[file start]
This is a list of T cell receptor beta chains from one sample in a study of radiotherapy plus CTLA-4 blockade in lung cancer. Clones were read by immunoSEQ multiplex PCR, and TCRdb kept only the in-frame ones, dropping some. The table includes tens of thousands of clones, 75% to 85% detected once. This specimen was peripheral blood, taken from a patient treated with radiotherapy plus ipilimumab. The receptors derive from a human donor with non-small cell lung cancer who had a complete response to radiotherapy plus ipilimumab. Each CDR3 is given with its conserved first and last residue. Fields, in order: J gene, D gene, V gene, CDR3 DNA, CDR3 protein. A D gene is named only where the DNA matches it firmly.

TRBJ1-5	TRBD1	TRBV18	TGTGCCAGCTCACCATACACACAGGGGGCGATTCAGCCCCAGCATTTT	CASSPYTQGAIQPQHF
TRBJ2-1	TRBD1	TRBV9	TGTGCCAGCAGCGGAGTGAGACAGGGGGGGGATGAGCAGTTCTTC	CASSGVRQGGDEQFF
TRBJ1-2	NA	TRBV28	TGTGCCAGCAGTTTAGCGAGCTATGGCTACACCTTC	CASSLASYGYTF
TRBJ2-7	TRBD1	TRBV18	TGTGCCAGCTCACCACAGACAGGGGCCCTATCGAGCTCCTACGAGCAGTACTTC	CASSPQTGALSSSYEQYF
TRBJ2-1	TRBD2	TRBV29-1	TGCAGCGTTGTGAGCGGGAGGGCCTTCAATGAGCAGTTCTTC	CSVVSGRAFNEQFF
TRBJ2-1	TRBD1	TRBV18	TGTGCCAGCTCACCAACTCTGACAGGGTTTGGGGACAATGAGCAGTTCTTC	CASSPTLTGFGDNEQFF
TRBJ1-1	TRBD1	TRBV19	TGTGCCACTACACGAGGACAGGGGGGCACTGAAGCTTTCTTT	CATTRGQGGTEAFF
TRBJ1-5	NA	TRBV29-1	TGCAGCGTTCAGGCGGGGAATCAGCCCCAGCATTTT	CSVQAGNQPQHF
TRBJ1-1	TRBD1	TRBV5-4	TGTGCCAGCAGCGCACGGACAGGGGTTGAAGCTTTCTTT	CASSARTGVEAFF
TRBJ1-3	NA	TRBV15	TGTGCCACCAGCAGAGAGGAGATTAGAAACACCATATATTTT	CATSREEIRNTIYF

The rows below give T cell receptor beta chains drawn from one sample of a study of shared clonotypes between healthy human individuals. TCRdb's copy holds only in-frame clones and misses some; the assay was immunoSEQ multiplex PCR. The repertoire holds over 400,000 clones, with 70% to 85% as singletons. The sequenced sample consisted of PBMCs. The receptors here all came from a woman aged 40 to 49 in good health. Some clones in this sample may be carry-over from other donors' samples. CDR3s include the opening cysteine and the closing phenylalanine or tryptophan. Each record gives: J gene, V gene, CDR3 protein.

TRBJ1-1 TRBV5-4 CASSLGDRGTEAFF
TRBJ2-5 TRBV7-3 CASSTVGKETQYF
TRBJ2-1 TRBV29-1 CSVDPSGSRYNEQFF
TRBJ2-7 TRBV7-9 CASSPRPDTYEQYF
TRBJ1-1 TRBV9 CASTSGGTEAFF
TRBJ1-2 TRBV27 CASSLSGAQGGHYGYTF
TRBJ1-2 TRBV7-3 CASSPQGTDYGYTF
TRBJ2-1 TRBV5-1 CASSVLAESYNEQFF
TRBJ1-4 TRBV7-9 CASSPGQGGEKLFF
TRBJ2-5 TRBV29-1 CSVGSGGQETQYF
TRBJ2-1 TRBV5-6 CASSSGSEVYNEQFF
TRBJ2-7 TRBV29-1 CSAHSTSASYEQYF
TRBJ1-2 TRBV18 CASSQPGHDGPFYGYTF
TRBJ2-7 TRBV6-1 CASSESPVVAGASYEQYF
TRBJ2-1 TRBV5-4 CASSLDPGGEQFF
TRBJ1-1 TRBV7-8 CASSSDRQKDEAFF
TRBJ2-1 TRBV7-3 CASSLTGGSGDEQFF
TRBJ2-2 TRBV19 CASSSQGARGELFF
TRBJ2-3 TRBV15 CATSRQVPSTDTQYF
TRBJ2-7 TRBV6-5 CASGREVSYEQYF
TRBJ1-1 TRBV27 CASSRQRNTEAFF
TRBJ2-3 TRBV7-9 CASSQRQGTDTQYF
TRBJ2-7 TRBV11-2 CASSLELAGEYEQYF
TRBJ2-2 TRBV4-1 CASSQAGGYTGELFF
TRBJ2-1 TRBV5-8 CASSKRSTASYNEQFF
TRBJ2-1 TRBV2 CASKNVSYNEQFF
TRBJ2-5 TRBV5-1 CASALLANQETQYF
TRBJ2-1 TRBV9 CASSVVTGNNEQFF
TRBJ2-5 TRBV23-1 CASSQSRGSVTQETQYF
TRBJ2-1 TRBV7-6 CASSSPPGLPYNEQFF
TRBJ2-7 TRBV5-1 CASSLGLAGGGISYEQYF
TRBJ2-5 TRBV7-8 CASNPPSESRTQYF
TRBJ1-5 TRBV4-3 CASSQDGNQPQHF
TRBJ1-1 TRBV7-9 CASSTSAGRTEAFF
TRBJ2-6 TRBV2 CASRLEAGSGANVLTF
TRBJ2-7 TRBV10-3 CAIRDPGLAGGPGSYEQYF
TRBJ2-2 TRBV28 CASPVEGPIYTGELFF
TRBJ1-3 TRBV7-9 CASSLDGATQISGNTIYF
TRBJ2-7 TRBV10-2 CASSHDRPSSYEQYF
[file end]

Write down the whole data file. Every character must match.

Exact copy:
This is a list of T cell receptor beta chains from one sample in a study of radiotherapy plus CTLA-4 blockade in lung cancer. Clones were read by immunoSEQ multiplex PCR, and TCRdb kept only the in-frame ones, dropping some. The table includes tens of thousands of clones, 75% to 85% detected once. This specimen was peripheral blood, taken from a patient treated with radiotherapy plus ipilimumab. The receptors derive from a human donor with non-small cell lung cancer who had a complete response to radiotherapy plus ipilimumab. Each CDR3 is given with its conserved first and last residue. Fields, in order: J gene, D gene, V gene, CDR3 DNA, CDR3 protein. A D gene is named only where the DNA matches it firmly.

TRBJ1-5	TRBD1	TRBV18	TGTGCCAGCTCACCATACACACAGGGGGCGATTCAGCCCCAGCATTTT	CASSPYTQGAIQPQHF
TRBJ2-1	TRBD1	TRBV9	TGTGCCAGCAGCGGAGTGAGACAGGGGGGGGATGAGCAGTTCTTC	CASSGVRQGGDEQFF
TRBJ1-2	NA	TRBV28	TGTGCCAGCAGTTTAGCGAGCTATGGCTACACCTTC	CASSLASYGYTF
TRBJ2-7	TRBD1	TRBV18	TGTGCCAGCTCACCACAGACAGGGGCCCTATCGAGCTCCTACGAGCAGTACTTC	CASSPQTGALSSSYEQYF
TRBJ2-1	TRBD2	TRBV29-1	TGCAGCGTTGTGAGCGGGAGGGCCTTCAATGAGCAGTTCTTC	CSVVSGRAFNEQFF
TRBJ2-1	TRBD1	TRBV18	TGTGCCAGCTCACCAACTCTGACAGGGTTTGGGGACAATGAGCAGTTCTTC	CASSPTLTGFGDNEQFF
TRBJ1-1	TRBD1	TRBV19	TGTGCCACTACACGAGGACAGGGGGGCACTGAAGCTTTCTTT	CATTRGQGGTEAFF
TRBJ1-5	NA	TRBV29-1	TGCAGCGTTCAGGCGGGGAATCAGCCCCAGCATTTT	CSVQAGNQPQHF
TRBJ1-1	TRBD1	TRBV5-4	TGTGCCAGCAGCGCACGGACAGGGGTTGAAGCTTTCTTT	CASSARTGVEAFF
TRBJ1-3	NA	TRBV15	TGTGCCACCAGCAGAGAGGAGATTAGAAACACCATATATTTT	CATSREEIRNTIYF

The rows below give T cell receptor beta chains drawn from one sample of a study of shared clonotypes between healthy human individuals. TCRdb's copy holds only in-frame clones and misses some; the assay was immunoSEQ multiplex PCR. The repertoire holds over 400,000 clones, with 70% to 85% as singletons. The sequenced sample consisted of PBMCs. The receptors here all came from a woman aged 40 to 49 in good health. Some clones in this sample may be carry-over from other donors' samples. CDR3s include the opening cysteine and the closing phenylalanine or tryptophan. Each record gives: J gene, V gene, CDR3 protein.

TRBJ1-1 TRBV5-4 CASSLGDRGTEAFF
TRBJ2-5 TRBV7-3 CASSTVGKETQYF
TRBJ2-1 TRBV29-1 CSVDPSGSRYNEQFF
TRBJ2-7 TRBV7-9 CASSPRPDTYEQYF
TRBJ1-1 TRBV9 CASTSGGTEAFF
TRBJ1-2 TRBV27 CASSLSGAQGGHYGYTF
TRBJ1-2 TRBV7-3 CASSPQGTDYGYTF
TRBJ2-1 TRBV5-1 CASSVLAESYNEQFF
TRBJ1-4 TRBV7-9 CASSPGQGGEKLFF
TRBJ2-5 TRBV29-1 CSVGSGGQETQYF
TRBJ2-1 TRBV5-6 CASSSGSEVYNEQFF
TRBJ2-7 TRBV29-1 CSAHSTSASYEQYF
TRBJ1-2 TRBV18 CASSQPGHDGPFYGYTF
TRBJ2-7 TRBV6-1 CASSESPVVAGASYEQYF
TRBJ2-1 TRBV5-4 CASSLDPGGEQFF
TRBJ1-1 TRBV7-8 CASSSDRQKDEAFF
TRBJ2-1 TRBV7-3 CASSLTGGSGDEQFF
TRBJ2-2 TRBV19 CASSSQGARGELFF
TRBJ2-3 TRBV15 CATSRQVPSTDTQYF
TRBJ2-7 TRBV6-5 CASGREVSYEQYF
TRBJ1-1 TRBV27 CASSRQRNTEAFF
TRBJ2-3 TRBV7-9 CASSQRQGTDTQYF
TRBJ2-7 TRBV11-2 CASSLELAGEYEQYF
TRBJ2-2 TRBV4-1 CASSQAGGYTGELFF
TRBJ2-1 TRBV5-8 CASSKRSTASYNEQFF
TRBJ2-1 TRBV2 CASKNVSYNEQFF
TRBJ2-5 TRBV5-1 CASALLANQETQYF
TRBJ2-1 TRBV9 CASSVVTGNNEQFF
TRBJ2-5 TRBV23-1 CASSQSRGSVTQETQYF
TRBJ2-1 TRBV7-6 CASSSPPGLPYNEQFF
TRBJ2-7 TRBV5-1 CASSLGLAGGGISYEQYF
TRBJ2-5 TRBV7-8 CASNPPSESRTQYF
TRBJ1-5 TRBV4-3 CASSQDGNQPQHF
TRBJ1-1 TRBV7-9 CASSTSAGRTEAFF
TRBJ2-6 TRBV2 CASRLEAGSGANVLTF
TRBJ2-7 TRBV10-3 CAIRDPGLAGGPGSYEQYF
TRBJ2-2 TRBV28 CASPVEGPIYTGELFF
TRBJ1-3 TRBV7-9 CASSLDGATQISGNTIYF
TRBJ2-7 TRBV10-2 CASSHDRPSSYEQYF